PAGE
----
Show kids the world is their oyster by giving them this thought-provoking book.

SHOW THE WORLD!

An empowering picture book encourages children to develop their own voice, style, and personality in order to make an impact in the world.

A young Black girl invites young readers to “look around” at the world and reflect on what they will “do.../ or say.../ or make... / to express who you are.” With a camera in hand, she visits various places in her neighborhood—an art gallery, a sewing studio, and a planetarium, to name a few—and observes the many ways in which kids in her community are expressing themselves. Readers see another girl painting a mural, a boy with dreadlocks spinning music at a turntable, a marching band practicing, a choir singing, a spoken word artist performing, dancers and hula-hoopers in the park, and more. “Maybe your creative space is blank... / patiently waiting for you to fill it with powerful text” reads a double-page spread showing kids making signs for—and then participating in—a street protest. Another double-page spread shows kids getting their hair styled in a salon, and the text asks “Are you the canvas?” A current of lyricism runs through Dalton’s narrative, which is thoughtful and inquisitory (“Is there a place where you shine? A space you / fill with all the things that inspire you?”), reminding kids to take their time and reflect carefully as they figure out who they are and what they want to share with the world. Peoples’ artwork, rendered using oil on paper and illustration board, is reminiscent of child art and fittingly draws attention to itself as a created work through the use of painterly textures. All characters are Black.

Show kids the world is their oyster by giving them this thought-provoking book. (Picture book. 4-8)

Pub Date: Jan. 18, 2022

ISBN: 978-0-593-35139-0

Page Count: 32

Publisher: Viking

Review Posted Online: Dec. 16, 2021

Kirkus Reviews Issue: Jan. 1, 2022

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As insubstantial as hot air.

THE WORLD NEEDS WHO YOU WERE MADE TO BE

A diverse cast of children first makes a fleet of hot air balloons and then takes to the sky in them.

Lifestyle maven Gaines uses this activity as a platform to celebrate diversity in learning and working styles. Some people like to work together; others prefer a solo process. Some take pains to plan extensively; others know exactly what they want and jump right in. Some apply science; others demonstrate artistic prowess. But “see how beautiful it can be when / our differences share the same sky?” Double-page spreads leading up to this moment of liftoff are laid out such that rhyming abcb quatrains typically contain one or two opposing concepts: “Some of us are teachers / and share what we know. / But all of us are learners. / Together is how we grow!” In the accompanying illustration, a bespectacled, Asian-presenting child at a blackboard lectures the other children on “balloon safety.” Gaines’ text has the ring of sincerity, but the sentiment is hardly an original one, and her verse frequently sacrifices scansion for rhyme. Sometimes it abandons both: “We may not look / or work or think the same, / but we all have an / important part to play.” Swaney’s delicate, pastel-hued illustrations do little to expand on the text, but they are pretty. (This book was reviewed digitally with 11.2-by-18.6-inch double-page spreads viewed at 70.7% of actual size.)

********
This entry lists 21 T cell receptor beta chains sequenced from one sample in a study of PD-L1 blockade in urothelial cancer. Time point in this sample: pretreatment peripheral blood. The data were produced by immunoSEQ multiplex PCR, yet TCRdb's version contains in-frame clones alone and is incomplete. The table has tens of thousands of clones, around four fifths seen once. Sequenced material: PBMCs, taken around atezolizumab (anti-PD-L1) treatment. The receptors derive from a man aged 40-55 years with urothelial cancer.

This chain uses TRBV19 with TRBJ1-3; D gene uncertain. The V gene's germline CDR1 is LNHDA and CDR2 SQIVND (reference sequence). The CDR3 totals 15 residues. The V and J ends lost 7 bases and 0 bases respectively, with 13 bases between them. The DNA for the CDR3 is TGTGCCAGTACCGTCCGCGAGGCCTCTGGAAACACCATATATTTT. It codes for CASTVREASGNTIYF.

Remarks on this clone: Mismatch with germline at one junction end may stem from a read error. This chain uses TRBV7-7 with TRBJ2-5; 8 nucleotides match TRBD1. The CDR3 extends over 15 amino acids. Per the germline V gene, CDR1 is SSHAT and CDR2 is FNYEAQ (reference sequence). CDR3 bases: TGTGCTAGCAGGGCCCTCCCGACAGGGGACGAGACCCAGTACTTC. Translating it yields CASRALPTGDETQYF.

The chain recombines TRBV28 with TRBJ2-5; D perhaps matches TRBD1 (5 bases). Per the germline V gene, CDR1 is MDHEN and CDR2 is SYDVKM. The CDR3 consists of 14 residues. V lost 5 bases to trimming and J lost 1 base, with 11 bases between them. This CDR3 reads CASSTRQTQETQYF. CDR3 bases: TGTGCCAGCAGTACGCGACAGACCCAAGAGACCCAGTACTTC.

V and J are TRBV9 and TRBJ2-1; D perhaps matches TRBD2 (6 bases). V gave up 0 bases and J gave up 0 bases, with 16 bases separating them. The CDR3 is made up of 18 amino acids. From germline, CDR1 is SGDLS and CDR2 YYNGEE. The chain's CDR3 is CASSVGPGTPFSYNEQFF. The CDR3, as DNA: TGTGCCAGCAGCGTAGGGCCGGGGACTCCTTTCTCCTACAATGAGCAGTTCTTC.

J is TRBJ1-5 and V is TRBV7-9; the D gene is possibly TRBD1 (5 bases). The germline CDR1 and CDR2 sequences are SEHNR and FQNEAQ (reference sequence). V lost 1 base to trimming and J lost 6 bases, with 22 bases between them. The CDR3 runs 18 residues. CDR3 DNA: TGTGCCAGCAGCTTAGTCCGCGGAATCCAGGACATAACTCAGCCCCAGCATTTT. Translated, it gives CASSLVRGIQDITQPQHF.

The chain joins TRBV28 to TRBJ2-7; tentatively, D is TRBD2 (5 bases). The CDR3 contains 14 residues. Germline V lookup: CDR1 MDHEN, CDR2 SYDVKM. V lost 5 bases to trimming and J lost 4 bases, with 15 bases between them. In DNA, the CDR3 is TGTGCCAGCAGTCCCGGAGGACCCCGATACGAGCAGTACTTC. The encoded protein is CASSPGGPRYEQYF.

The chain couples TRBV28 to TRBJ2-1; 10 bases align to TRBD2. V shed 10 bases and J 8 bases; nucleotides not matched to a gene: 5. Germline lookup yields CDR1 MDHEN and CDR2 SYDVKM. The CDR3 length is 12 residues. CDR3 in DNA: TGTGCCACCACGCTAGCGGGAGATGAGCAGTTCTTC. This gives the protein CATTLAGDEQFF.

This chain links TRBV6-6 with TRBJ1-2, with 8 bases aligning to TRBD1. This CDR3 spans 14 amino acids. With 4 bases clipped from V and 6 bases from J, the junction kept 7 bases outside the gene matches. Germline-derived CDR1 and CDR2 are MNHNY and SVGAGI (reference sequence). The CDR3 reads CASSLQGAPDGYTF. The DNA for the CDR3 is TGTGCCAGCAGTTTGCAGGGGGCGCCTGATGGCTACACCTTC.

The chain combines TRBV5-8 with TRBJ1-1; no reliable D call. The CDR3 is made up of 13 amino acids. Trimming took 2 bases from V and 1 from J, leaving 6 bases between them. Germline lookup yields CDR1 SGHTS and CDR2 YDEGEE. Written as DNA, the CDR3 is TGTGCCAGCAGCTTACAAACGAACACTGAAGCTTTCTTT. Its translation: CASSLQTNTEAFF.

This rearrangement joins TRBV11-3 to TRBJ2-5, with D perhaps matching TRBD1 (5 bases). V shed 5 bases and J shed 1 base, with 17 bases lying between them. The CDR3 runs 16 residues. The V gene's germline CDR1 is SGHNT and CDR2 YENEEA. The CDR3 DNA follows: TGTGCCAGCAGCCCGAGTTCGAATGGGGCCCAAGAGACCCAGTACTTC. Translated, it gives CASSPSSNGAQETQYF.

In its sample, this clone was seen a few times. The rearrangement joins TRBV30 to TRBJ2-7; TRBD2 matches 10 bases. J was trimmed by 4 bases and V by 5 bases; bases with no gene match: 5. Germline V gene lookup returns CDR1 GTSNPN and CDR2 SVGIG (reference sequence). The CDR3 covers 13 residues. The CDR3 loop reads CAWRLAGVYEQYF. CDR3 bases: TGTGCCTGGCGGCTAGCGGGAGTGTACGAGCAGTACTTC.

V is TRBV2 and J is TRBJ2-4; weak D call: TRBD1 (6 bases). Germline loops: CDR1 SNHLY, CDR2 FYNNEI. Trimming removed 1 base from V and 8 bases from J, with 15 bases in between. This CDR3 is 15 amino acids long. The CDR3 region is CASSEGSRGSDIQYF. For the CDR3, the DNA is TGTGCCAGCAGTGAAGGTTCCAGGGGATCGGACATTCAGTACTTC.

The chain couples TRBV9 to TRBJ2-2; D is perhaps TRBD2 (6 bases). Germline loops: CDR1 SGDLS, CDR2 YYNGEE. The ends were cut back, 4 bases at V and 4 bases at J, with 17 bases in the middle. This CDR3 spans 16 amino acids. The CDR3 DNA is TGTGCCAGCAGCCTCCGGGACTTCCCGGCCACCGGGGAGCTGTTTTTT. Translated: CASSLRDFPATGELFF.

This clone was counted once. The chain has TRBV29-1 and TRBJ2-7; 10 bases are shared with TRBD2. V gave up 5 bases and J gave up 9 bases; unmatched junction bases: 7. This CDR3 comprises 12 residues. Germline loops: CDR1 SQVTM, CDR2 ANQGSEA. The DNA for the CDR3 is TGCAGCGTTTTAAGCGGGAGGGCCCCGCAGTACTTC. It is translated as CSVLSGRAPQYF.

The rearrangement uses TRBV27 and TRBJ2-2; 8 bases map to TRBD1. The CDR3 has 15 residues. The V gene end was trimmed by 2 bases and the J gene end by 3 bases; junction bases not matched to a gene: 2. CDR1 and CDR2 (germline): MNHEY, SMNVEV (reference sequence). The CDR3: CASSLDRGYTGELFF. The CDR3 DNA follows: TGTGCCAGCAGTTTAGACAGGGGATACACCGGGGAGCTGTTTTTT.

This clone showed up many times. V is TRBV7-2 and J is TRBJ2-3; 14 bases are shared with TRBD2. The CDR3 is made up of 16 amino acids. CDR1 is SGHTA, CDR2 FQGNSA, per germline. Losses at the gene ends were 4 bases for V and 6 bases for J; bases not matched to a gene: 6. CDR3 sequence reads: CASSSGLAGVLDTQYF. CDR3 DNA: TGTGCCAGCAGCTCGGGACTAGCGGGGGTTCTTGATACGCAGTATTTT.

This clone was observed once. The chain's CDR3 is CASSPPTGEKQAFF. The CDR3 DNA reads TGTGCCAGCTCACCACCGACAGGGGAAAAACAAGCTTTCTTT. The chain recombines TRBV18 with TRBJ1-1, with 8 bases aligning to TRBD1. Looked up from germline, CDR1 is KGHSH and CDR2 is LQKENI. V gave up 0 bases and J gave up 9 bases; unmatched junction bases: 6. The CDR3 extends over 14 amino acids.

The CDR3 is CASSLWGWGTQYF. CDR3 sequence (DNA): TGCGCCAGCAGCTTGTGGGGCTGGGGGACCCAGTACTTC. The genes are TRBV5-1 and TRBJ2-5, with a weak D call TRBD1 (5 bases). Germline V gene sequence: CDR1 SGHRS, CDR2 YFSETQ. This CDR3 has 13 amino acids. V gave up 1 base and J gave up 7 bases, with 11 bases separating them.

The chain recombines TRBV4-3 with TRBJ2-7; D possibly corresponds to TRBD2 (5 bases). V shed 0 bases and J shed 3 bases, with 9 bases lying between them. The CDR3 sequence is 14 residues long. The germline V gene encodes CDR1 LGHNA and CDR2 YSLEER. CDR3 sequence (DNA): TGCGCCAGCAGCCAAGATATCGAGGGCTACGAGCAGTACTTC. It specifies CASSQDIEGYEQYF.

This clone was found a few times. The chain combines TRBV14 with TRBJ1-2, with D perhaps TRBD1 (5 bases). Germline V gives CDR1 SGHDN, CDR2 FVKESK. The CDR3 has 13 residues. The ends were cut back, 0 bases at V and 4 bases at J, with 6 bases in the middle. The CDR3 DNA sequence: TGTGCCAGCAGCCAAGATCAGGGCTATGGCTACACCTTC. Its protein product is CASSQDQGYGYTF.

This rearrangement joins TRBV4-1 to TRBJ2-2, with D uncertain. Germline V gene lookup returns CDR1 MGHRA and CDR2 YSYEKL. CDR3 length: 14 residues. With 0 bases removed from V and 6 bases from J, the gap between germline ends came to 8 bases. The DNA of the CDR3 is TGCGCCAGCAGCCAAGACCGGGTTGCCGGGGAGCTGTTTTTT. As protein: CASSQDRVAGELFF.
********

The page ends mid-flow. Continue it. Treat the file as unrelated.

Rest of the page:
As insubstantial as hot air. (Picture book. 4-8)

Pub Date: Nov. 10, 2020

ISBN: 978-1-4003-1423-2

Page Count: 32

Publisher: Tommy Nelson

Review Posted Online: Jan. 19, 2021

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A jam-packed opener sure to satisfy lovers of the princess genre.

SNOW PLACE LIKE HOME

From the Diary of an Ice Princess series

Ice princess Lina must navigate family and school in this early chapter read.

The family picnic is today. This is not a typical gathering, since Lina’s maternal relatives are a royal family of Windtamers who have power over the weather and live in castles floating on clouds. Lina herself is mixed race, with black hair and a tan complexion like her Asian-presenting mother’s; her Groundling father appears to be a white human. While making a grand entrance at the castle of her grandfather, the North Wind, she fails to successfully ride a gust of wind and crashes in front of her entire family. This prompts her stern grandfather to ask that Lina move in with him so he can teach her to control her powers. Desperate to avoid this, Lina and her friend Claudia, who is black, get Lina accepted at the Hilltop Science and Arts Academy. Lina’s parents allow her to go as long as she does lessons with grandpa on Saturdays. However, fitting in at a Groundling school is rough, especially when your powers start freak winter storms! With the story unfurling in diary format, bright-pink–highlighted grayscale illustrations help move the plot along. There are slight gaps in the storytelling and the pacing is occasionally uneven, but Lina is full of spunk and promotes self-acceptance.

A jam-packed opener sure to satisfy lovers of the princess genre. (Fantasy. 5-8)

Pub Date: June 25, 2019

ISBN: 978-1-338-35393-8

Page Count: 128

Publisher: Scholastic

Review Posted Online: March 27, 2019

Kirkus Reviews Issue: April 15, 2019

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